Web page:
Infections and other medical errors that harm patients in hospitals have declined significantly, the Obama administration said Tuesday, hailing the progress as a sign that new efforts to improve patients' safety are bearing fruit.
From 2010 to 2013, so-called hospital-acquired conditions declined 17%, according to a new report from the Department of Health and Human Services.
Administration officials said the declines resulted in about 50,000 fewer deaths and savings of some $12 billion.
"Today's results are welcome news for patients and their families," said Health and Human Services Secretary Sylvia Mathews Burwell. "These data represent significant progress in improving the quality of care that patients receive while spending our healthcare dollars more wisely. HHS will work with partners across the country to continue to build on this progress."
The improvement initiative, which the administration kicked off in 2011 with funding from the
According to one study published in the journal Health Affairs, an estimated 1 in 3 hospital patients experienced an "adverse event" such as receiving the wrong medication, acquiring an infection or getting the wrong surgical procedure.
Although top-performing institutions across the country dramatically reduced errors, many healthcare experts and patient advocates said progress was too slow nationwide.
Over the last several years, hospitals have worked with the federal government, patient advocates and others to reduce errors, spurred in part by new financial incentives designed to reward quality and cut down on costly hospital readmissions.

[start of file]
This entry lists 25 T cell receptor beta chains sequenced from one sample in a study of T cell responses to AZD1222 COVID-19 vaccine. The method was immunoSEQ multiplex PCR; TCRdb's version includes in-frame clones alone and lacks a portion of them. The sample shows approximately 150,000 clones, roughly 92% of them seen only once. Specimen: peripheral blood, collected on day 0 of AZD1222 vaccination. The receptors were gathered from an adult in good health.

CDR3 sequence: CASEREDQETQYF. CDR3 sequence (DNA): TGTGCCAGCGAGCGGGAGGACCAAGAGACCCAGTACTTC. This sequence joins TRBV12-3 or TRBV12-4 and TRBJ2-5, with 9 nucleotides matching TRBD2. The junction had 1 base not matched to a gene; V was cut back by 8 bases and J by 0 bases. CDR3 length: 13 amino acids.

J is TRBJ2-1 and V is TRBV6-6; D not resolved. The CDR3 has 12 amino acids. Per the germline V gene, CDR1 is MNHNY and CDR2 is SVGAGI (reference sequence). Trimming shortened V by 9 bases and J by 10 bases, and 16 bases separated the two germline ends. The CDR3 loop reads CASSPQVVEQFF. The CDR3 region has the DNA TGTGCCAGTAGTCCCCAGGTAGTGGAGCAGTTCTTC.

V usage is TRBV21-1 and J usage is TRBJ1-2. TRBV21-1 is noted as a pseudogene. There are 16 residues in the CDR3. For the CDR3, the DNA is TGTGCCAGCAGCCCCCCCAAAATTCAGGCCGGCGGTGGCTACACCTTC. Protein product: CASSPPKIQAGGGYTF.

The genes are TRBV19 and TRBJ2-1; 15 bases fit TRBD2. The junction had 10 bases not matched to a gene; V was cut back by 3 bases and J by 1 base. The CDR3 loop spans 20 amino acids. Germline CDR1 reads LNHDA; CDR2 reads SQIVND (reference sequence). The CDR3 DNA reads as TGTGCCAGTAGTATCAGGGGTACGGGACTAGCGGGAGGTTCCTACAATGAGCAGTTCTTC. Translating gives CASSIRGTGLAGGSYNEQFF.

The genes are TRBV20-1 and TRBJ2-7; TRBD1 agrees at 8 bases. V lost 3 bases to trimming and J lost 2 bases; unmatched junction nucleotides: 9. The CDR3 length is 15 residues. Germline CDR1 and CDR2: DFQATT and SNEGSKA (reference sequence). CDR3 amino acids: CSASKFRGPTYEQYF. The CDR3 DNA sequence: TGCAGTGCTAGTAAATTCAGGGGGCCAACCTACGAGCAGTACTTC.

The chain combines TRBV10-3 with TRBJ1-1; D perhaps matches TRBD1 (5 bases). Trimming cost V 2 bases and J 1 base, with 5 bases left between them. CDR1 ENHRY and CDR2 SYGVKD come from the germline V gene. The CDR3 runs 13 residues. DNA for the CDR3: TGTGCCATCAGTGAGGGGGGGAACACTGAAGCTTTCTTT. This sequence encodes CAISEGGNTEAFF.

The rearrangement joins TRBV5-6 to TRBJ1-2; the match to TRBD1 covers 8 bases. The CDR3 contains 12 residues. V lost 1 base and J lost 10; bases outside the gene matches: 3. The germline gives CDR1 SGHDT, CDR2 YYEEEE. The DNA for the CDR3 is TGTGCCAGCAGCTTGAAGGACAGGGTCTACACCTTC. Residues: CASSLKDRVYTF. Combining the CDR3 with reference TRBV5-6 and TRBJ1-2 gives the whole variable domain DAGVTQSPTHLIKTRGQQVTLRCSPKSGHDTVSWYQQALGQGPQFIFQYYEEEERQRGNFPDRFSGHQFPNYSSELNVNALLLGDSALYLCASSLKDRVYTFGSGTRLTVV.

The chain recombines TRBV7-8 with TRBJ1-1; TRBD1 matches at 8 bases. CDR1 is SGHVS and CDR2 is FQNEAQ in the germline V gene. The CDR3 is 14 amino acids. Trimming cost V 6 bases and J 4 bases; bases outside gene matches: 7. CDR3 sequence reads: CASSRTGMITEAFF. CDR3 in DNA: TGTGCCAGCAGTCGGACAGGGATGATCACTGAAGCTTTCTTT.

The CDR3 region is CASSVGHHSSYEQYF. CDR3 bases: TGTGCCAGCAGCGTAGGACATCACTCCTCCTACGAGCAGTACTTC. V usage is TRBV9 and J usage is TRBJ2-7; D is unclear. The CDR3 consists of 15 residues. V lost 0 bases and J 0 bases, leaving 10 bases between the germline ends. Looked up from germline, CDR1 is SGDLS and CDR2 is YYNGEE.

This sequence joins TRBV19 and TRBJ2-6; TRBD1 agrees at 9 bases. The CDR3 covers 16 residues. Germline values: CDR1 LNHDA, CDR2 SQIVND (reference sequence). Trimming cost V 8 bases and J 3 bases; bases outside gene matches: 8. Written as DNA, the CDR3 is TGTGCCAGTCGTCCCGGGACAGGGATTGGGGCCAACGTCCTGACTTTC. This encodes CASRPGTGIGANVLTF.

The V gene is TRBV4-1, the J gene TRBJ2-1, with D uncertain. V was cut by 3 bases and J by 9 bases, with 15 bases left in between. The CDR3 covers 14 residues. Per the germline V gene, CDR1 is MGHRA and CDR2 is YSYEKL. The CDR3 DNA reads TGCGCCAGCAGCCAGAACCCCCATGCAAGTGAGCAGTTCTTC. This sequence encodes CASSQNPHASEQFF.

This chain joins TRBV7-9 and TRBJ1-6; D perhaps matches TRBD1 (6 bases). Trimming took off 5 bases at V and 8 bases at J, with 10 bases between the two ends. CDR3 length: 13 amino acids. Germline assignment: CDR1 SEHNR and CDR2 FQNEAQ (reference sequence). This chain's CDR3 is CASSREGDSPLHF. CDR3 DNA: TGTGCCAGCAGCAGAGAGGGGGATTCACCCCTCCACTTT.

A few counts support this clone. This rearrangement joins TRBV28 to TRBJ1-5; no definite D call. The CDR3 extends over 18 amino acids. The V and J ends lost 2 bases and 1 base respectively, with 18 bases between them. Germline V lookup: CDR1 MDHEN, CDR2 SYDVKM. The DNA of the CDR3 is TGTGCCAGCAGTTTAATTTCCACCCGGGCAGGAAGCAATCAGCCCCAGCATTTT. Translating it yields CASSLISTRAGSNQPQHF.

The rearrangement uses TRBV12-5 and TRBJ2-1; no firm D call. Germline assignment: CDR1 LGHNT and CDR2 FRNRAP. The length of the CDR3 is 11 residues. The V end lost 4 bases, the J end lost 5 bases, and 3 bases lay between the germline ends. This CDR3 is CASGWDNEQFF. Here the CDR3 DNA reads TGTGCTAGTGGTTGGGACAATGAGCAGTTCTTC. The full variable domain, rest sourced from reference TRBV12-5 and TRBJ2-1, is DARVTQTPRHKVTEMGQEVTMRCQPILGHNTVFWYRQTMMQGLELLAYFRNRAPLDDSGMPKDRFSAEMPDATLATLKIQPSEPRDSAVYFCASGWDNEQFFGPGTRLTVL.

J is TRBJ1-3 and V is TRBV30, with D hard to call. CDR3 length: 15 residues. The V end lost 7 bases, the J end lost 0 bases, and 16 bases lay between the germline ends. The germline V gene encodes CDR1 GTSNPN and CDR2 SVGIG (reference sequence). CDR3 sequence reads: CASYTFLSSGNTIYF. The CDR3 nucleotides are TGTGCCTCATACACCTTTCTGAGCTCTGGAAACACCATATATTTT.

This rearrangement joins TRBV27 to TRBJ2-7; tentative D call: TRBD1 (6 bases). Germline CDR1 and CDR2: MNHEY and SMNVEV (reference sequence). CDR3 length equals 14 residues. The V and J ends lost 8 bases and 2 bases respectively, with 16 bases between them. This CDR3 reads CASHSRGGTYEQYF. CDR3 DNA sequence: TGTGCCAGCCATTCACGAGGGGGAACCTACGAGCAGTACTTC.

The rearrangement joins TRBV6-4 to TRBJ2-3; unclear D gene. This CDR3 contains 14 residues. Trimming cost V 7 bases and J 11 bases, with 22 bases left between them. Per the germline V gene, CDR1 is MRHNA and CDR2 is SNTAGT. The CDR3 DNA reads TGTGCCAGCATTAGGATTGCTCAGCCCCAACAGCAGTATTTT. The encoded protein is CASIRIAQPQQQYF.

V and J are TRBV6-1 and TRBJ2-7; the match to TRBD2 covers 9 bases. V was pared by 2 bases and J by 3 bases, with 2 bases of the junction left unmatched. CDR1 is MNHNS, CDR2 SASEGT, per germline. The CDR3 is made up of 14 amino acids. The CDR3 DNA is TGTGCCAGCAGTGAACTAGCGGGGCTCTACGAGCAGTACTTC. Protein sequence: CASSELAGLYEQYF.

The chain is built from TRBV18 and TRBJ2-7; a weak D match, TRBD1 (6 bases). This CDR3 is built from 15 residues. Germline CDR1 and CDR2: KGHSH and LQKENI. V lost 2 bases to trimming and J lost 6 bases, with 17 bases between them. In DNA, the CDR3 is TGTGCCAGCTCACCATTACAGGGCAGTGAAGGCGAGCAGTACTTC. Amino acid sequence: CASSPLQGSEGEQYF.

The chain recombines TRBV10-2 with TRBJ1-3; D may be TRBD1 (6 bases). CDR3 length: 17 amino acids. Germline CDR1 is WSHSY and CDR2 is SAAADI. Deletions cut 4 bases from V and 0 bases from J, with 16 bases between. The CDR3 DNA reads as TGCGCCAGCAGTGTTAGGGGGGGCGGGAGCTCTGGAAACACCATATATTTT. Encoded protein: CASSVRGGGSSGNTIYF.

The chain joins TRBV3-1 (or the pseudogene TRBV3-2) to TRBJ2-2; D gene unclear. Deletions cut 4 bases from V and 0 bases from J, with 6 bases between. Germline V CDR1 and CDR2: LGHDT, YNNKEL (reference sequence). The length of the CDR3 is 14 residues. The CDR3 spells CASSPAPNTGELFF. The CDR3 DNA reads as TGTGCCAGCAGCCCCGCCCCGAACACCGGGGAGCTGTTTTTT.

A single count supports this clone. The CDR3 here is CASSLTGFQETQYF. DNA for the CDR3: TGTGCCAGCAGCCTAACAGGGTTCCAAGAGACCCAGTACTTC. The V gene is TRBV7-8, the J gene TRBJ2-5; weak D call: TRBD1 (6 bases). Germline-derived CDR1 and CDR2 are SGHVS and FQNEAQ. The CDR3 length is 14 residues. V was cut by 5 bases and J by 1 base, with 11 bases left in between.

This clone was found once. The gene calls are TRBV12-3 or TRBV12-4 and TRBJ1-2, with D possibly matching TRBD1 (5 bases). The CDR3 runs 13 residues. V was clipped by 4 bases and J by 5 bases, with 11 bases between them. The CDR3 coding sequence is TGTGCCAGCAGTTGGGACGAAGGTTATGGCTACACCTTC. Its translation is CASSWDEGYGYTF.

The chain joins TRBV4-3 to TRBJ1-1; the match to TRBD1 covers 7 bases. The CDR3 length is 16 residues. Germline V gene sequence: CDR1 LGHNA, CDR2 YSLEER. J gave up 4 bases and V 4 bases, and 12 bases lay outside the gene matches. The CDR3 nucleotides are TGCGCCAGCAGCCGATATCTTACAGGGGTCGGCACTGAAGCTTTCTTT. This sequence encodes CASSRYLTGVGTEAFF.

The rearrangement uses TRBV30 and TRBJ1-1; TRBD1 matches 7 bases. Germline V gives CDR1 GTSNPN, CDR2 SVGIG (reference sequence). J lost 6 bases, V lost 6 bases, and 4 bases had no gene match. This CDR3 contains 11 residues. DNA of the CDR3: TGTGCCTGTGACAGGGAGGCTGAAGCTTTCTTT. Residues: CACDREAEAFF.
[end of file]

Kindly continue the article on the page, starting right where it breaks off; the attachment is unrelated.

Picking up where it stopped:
Administration officials acknowledged that they could not definitively say whether the new initiatives explained the reductions.
But American Hospital Assn. Chief Executive Rich Umbdenstock hailed the declines and credited the federal Centers for Medicare and Medicaid Services, or CMS, for pushing hospitals to make needed improvements. "I want to thank CMS for having the vision to support this work," he said.
He noted that hospitals participating in the initiatives had cut early elective deliveries of babies by 61%. Early deliveries, which often put underweight newborns in neonatal intensive care units, heighten the risk of developmental problems later in life.
Umbdenstock said hospitals reduced instances of pressure sores by more than half, saving thousands of patients from painful and often deadly complications.
"We've been really working hard … and we have seen some terrific results," he said.
Nevertheless, the Obama administration effort, called the Partnership for Patients, has come under criticism from several leading quality improvement advocates, who have questioned how the administration is gathering data and evaluating the impact of the multibillion-dollar initiative.
"Weak study design and methods, combined with a lack of transparency and rigor in evaluation, make it difficult to determine whether the program improved care," Dr. Peter Pronovost of Johns Hopkins Medicine and Dr. Ashish K. Jha of the Harvard School of Public Health noted in a recent perspective in the New England Journal of Medicine.